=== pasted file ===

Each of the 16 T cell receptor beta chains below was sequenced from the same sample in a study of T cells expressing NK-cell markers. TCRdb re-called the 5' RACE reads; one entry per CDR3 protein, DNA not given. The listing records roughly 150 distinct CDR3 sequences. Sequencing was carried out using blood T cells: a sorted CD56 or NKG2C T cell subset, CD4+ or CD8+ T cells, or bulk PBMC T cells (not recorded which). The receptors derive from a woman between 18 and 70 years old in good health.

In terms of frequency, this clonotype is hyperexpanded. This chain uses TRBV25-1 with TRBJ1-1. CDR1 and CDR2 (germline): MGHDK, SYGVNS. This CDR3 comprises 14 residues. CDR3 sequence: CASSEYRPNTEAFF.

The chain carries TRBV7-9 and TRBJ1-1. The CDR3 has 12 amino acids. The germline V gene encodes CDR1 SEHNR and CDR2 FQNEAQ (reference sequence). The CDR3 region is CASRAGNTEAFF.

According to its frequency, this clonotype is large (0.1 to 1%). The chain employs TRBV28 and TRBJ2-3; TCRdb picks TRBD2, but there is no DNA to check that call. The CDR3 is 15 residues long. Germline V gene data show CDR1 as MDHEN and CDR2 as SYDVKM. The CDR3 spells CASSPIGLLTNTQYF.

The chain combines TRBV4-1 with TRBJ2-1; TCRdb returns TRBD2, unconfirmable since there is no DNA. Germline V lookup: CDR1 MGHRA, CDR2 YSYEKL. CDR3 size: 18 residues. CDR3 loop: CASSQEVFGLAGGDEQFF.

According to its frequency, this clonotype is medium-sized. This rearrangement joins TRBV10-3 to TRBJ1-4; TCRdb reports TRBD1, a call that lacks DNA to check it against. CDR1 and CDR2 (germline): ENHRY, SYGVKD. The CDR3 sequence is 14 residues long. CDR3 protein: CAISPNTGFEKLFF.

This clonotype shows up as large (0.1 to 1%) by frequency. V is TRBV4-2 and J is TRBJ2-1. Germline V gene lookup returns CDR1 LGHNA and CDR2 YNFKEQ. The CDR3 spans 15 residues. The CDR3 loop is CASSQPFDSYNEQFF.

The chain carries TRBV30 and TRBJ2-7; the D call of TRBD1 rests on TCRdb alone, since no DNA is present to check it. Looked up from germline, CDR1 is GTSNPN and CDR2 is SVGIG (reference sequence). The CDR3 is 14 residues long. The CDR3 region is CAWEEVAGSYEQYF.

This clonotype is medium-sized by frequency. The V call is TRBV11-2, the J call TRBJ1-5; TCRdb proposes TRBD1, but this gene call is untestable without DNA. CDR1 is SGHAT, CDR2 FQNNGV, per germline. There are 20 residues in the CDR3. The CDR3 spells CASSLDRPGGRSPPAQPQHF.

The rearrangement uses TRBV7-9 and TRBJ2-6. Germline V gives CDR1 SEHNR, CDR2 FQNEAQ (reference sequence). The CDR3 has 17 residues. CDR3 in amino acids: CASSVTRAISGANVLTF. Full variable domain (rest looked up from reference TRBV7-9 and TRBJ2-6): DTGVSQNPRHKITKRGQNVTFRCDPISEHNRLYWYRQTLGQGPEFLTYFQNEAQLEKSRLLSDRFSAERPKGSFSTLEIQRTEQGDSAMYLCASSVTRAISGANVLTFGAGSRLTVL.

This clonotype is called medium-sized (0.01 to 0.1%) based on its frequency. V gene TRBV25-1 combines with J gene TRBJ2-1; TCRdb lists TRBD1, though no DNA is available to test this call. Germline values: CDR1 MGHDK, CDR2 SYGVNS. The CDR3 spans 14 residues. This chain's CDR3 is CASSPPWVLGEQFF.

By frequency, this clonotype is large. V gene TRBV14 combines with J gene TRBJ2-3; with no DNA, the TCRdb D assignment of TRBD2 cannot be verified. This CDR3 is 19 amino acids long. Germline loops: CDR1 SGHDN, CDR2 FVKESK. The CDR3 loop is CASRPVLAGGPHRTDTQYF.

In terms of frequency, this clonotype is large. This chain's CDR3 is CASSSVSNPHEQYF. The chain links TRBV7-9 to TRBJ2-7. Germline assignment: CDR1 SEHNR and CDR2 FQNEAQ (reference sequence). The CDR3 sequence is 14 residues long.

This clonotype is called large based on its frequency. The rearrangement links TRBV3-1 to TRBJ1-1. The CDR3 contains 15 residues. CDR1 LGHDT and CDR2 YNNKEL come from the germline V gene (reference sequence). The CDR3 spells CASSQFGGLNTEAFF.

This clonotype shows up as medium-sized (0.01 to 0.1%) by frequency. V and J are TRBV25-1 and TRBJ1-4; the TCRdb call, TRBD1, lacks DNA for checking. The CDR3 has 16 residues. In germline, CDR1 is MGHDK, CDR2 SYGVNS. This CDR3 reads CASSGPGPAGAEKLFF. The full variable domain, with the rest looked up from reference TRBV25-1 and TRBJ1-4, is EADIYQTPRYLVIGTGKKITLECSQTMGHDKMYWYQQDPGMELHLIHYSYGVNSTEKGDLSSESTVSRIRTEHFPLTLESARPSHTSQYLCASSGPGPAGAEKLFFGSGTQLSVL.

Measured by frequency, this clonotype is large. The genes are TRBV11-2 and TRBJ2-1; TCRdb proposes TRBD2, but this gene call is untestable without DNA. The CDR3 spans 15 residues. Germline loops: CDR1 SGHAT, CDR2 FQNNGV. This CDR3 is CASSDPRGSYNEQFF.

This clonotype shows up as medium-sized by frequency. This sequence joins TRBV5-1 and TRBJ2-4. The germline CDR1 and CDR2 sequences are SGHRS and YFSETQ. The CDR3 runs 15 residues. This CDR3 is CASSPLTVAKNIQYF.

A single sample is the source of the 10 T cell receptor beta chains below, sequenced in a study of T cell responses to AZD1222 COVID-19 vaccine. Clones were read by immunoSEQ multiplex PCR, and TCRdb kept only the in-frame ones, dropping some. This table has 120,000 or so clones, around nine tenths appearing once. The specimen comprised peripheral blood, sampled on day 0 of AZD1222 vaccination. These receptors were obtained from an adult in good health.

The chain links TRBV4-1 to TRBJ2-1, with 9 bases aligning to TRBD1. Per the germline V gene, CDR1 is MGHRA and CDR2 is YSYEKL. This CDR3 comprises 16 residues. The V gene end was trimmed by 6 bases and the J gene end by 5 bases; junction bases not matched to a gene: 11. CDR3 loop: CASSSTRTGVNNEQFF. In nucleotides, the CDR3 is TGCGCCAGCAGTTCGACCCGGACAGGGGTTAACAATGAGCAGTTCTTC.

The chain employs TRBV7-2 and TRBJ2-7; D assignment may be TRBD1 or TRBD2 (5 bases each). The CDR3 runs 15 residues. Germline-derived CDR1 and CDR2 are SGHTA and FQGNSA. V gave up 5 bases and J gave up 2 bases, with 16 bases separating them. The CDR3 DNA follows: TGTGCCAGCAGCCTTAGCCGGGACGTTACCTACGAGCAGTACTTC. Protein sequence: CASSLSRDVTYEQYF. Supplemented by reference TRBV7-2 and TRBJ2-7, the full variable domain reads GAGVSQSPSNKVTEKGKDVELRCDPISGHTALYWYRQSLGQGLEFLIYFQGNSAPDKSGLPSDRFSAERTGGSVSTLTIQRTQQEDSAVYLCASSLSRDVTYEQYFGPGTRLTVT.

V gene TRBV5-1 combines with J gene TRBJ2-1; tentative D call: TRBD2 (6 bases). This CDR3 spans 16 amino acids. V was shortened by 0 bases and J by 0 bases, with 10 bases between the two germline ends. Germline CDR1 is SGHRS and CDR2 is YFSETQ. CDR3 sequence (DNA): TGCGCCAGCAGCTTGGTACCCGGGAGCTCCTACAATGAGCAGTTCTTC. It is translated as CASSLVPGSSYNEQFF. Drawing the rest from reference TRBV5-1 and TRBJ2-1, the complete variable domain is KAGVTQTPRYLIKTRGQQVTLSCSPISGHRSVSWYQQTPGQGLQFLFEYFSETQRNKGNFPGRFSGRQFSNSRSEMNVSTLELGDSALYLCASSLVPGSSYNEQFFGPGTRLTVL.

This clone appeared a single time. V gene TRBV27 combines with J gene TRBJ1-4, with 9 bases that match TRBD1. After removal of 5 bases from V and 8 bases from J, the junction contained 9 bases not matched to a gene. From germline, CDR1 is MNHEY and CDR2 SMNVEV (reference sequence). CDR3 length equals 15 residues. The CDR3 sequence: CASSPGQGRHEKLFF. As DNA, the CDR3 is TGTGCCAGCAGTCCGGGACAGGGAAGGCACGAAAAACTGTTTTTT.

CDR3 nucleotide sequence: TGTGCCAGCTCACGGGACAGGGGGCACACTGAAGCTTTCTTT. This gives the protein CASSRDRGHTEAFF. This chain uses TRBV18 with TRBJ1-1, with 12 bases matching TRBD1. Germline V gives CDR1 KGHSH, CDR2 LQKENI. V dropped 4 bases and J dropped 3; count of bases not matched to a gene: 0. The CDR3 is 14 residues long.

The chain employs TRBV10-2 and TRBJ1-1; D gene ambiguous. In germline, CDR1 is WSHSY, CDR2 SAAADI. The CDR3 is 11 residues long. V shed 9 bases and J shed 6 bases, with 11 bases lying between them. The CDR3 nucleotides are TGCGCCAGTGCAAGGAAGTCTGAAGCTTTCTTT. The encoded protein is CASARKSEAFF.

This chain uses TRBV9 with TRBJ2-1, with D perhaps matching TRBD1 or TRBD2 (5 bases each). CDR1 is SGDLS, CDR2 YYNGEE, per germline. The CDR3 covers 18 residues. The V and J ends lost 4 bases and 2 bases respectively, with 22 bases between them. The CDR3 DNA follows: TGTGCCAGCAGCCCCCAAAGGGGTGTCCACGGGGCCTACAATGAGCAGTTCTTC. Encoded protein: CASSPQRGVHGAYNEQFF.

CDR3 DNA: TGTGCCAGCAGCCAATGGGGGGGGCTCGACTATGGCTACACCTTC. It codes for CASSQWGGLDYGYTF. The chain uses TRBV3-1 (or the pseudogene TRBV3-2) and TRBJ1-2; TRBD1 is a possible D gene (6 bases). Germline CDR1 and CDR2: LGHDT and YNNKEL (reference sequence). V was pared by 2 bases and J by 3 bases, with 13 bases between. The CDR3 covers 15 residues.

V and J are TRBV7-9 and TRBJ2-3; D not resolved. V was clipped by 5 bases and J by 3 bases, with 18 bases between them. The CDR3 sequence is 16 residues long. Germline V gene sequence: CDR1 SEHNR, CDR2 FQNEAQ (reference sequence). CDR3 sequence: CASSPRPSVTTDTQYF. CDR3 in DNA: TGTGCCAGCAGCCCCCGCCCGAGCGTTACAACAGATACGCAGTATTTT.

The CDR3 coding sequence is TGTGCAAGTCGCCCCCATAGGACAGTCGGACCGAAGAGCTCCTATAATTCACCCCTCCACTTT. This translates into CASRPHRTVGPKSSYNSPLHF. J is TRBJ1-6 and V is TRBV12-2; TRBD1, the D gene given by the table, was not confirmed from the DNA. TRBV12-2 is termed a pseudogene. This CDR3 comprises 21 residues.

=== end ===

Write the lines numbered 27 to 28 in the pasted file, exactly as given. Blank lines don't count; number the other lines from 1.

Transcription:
V and J are TRBV7-9 and TRBJ2-3; D not resolved. V was clipped by 5 bases and J by 3 bases, with 18 bases between them. The CDR3 sequence is 16 residues long. Germline V gene sequence: CDR1 SEHNR, CDR2 FQNEAQ (reference sequence). CDR3 sequence: CASSPRPSVTTDTQYF. CDR3 in DNA: TGTGCCAGCAGCCCCCGCCCGAGCGTTACAACAGATACGCAGTATTTT.

The CDR3 coding sequence is TGTGCAAGTCGCCCCCATAGGACAGTCGGACCGAAGAGCTCCTATAATTCACCCCTCCACTTT. This translates into CASRPHRTVGPKSSYNSPLHF. J is TRBJ1-6 and V is TRBV12-2; TRBD1, the D gene given by the table, was not confirmed from the DNA. TRBV12-2 is termed a pseudogene. This CDR3 comprises 21 residues.